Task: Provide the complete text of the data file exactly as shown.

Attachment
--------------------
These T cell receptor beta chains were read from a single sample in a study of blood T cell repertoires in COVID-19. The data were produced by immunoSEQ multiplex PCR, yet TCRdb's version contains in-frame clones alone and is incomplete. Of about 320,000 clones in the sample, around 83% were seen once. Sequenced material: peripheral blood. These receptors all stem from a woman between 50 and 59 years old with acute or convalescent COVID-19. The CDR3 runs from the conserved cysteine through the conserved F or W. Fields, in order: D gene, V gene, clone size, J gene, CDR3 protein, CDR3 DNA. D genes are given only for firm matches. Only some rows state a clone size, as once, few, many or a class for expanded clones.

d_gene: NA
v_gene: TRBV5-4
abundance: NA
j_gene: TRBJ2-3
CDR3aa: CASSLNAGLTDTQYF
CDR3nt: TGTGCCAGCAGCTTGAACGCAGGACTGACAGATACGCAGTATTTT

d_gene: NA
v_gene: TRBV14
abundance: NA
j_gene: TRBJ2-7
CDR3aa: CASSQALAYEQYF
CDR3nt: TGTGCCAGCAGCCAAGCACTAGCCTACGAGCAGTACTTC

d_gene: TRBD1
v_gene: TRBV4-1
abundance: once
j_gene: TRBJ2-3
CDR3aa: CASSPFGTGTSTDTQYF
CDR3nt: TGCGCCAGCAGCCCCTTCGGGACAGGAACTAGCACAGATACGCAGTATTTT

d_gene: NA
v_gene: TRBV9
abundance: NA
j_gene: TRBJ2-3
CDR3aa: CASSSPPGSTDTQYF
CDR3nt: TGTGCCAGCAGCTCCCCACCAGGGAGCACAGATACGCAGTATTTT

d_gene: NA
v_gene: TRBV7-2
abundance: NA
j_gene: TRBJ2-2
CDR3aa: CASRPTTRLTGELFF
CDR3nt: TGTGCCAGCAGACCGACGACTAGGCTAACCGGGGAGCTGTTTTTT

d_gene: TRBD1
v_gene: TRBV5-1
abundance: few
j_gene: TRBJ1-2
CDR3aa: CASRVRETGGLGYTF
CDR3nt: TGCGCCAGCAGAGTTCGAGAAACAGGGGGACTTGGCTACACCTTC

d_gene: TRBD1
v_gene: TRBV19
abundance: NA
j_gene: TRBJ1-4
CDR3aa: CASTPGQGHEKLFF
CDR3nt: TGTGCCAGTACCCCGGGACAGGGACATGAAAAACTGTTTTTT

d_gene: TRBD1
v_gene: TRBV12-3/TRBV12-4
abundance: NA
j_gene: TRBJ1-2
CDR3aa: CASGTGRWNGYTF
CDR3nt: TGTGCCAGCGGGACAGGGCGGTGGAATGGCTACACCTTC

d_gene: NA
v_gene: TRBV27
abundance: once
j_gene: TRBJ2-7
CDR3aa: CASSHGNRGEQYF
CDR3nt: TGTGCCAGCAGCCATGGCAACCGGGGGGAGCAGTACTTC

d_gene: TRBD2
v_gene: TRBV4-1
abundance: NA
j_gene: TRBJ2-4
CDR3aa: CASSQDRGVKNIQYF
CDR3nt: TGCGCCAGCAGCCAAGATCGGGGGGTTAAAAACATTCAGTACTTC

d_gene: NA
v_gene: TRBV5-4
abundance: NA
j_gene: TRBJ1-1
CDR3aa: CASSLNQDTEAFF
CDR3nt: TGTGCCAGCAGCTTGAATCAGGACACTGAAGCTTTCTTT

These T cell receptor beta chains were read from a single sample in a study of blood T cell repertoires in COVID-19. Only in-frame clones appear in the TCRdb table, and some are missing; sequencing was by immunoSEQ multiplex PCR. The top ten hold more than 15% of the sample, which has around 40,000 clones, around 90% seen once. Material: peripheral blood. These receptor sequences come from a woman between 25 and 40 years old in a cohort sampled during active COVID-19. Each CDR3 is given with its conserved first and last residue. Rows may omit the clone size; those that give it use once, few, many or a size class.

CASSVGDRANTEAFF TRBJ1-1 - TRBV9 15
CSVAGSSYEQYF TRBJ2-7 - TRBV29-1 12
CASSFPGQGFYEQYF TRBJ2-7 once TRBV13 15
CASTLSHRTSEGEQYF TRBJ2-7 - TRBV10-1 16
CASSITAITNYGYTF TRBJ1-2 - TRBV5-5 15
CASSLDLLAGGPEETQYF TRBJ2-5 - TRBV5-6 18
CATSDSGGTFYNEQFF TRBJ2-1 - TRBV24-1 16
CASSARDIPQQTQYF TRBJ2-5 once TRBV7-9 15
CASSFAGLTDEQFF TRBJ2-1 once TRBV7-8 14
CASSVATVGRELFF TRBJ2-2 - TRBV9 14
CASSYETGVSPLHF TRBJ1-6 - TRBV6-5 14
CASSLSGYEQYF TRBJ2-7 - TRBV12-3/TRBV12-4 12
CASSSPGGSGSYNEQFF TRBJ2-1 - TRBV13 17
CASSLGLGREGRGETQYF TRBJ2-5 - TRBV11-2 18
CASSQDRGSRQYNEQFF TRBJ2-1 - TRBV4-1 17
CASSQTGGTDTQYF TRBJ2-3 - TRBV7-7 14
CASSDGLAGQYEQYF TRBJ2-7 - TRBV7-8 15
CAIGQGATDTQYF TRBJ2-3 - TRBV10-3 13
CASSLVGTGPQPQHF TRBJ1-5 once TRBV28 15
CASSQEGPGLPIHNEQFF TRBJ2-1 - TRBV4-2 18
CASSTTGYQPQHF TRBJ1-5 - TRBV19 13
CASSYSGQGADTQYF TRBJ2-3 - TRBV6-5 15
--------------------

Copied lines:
These T cell receptor beta chains were read from a single sample in a study of blood T cell repertoires in COVID-19. The data were produced by immunoSEQ multiplex PCR, yet TCRdb's version contains in-frame clones alone and is incomplete. Of about 320,000 clones in the sample, around 83% were seen once. Sequenced material: peripheral blood. These receptors all stem from a woman between 50 and 59 years old with acute or convalescent COVID-19. The CDR3 runs from the conserved cysteine through the conserved F or W. Fields, in order: D gene, V gene, clone size, J gene, CDR3 protein, CDR3 DNA. D genes are given only for firm matches. Only some rows state a clone size, as once, few, many or a class for expanded clones.

d_gene: NA
v_gene: TRBV5-4
abundance: NA
j_gene: TRBJ2-3
CDR3aa: CASSLNAGLTDTQYF
CDR3nt: TGTGCCAGCAGCTTGAACGCAGGACTGACAGATACGCAGTATTTT

d_gene: NA
v_gene: TRBV14
abundance: NA
j_gene: TRBJ2-7
CDR3aa: CASSQALAYEQYF
CDR3nt: TGTGCCAGCAGCCAAGCACTAGCCTACGAGCAGTACTTC

d_gene: TRBD1
v_gene: TRBV4-1
abundance: once
j_gene: TRBJ2-3
CDR3aa: CASSPFGTGTSTDTQYF
CDR3nt: TGCGCCAGCAGCCCCTTCGGGACAGGAACTAGCACAGATACGCAGTATTTT

d_gene: NA
v_gene: TRBV9
abundance: NA
j_gene: TRBJ2-3
CDR3aa: CASSSPPGSTDTQYF
CDR3nt: TGTGCCAGCAGCTCCCCACCAGGGAGCACAGATACGCAGTATTTT

d_gene: NA
v_gene: TRBV7-2
abundance: NA
j_gene: TRBJ2-2
CDR3aa: CASRPTTRLTGELFF
CDR3nt: TGTGCCAGCAGACCGACGACTAGGCTAACCGGGGAGCTGTTTTTT

d_gene: TRBD1
v_gene: TRBV5-1
abundance: few
j_gene: TRBJ1-2
CDR3aa: CASRVRETGGLGYTF
CDR3nt: TGCGCCAGCAGAGTTCGAGAAACAGGGGGACTTGGCTACACCTTC

d_gene: TRBD1
v_gene: TRBV19
abundance: NA
j_gene: TRBJ1-4
CDR3aa: CASTPGQGHEKLFF
CDR3nt: TGTGCCAGTACCCCGGGACAGGGACATGAAAAACTGTTTTTT

d_gene: TRBD1
v_gene: TRBV12-3/TRBV12-4
abundance: NA
j_gene: TRBJ1-2
CDR3aa: CASGTGRWNGYTF
CDR3nt: TGTGCCAGCGGGACAGGGCGGTGGAATGGCTACACCTTC

d_gene: NA
v_gene: TRBV27
abundance: once
j_gene: TRBJ2-7
CDR3aa: CASSHGNRGEQYF
CDR3nt: TGTGCCAGCAGCCATGGCAACCGGGGGGAGCAGTACTTC

d_gene: TRBD2
v_gene: TRBV4-1
abundance: NA
j_gene: TRBJ2-4
CDR3aa: CASSQDRGVKNIQYF
CDR3nt: TGCGCCAGCAGCCAAGATCGGGGGGTTAAAAACATTCAGTACTTC

d_gene: NA
v_gene: TRBV5-4
abundance: NA
j_gene: TRBJ1-1
CDR3aa: CASSLNQDTEAFF
CDR3nt: TGTGCCAGCAGCTTGAATCAGGACACTGAAGCTTTCTTT

These T cell receptor beta chains were read from a single sample in a study of blood T cell repertoires in COVID-19. Only in-frame clones appear in the TCRdb table, and some are missing; sequencing was by immunoSEQ multiplex PCR. The top ten hold more than 15% of the sample, which has around 40,000 clones, around 90% seen once. Material: peripheral blood. These receptor sequences come from a woman between 25 and 40 years old in a cohort sampled during active COVID-19. Each CDR3 is given with its conserved first and last residue. Rows may omit the clone size; those that give it use once, few, many or a size class.

CASSVGDRANTEAFF TRBJ1-1 - TRBV9 15
CSVAGSSYEQYF TRBJ2-7 - TRBV29-1 12
CASSFPGQGFYEQYF TRBJ2-7 once TRBV13 15
CASTLSHRTSEGEQYF TRBJ2-7 - TRBV10-1 16
CASSITAITNYGYTF TRBJ1-2 - TRBV5-5 15
CASSLDLLAGGPEETQYF TRBJ2-5 - TRBV5-6 18
CATSDSGGTFYNEQFF TRBJ2-1 - TRBV24-1 16
CASSARDIPQQTQYF TRBJ2-5 once TRBV7-9 15
CASSFAGLTDEQFF TRBJ2-1 once TRBV7-8 14
CASSVATVGRELFF TRBJ2-2 - TRBV9 14
CASSYETGVSPLHF TRBJ1-6 - TRBV6-5 14
CASSLSGYEQYF TRBJ2-7 - TRBV12-3/TRBV12-4 12
CASSSPGGSGSYNEQFF TRBJ2-1 - TRBV13 17
CASSLGLGREGRGETQYF TRBJ2-5 - TRBV11-2 18
CASSQDRGSRQYNEQFF TRBJ2-1 - TRBV4-1 17
CASSQTGGTDTQYF TRBJ2-3 - TRBV7-7 14
CASSDGLAGQYEQYF TRBJ2-7 - TRBV7-8 15
CAIGQGATDTQYF TRBJ2-3 - TRBV10-3 13
CASSLVGTGPQPQHF TRBJ1-5 once TRBV28 15
CASSQEGPGLPIHNEQFF TRBJ2-1 - TRBV4-2 18
CASSTTGYQPQHF TRBJ1-5 - TRBV19 13
CASSYSGQGADTQYF TRBJ2-3 - TRBV6-5 15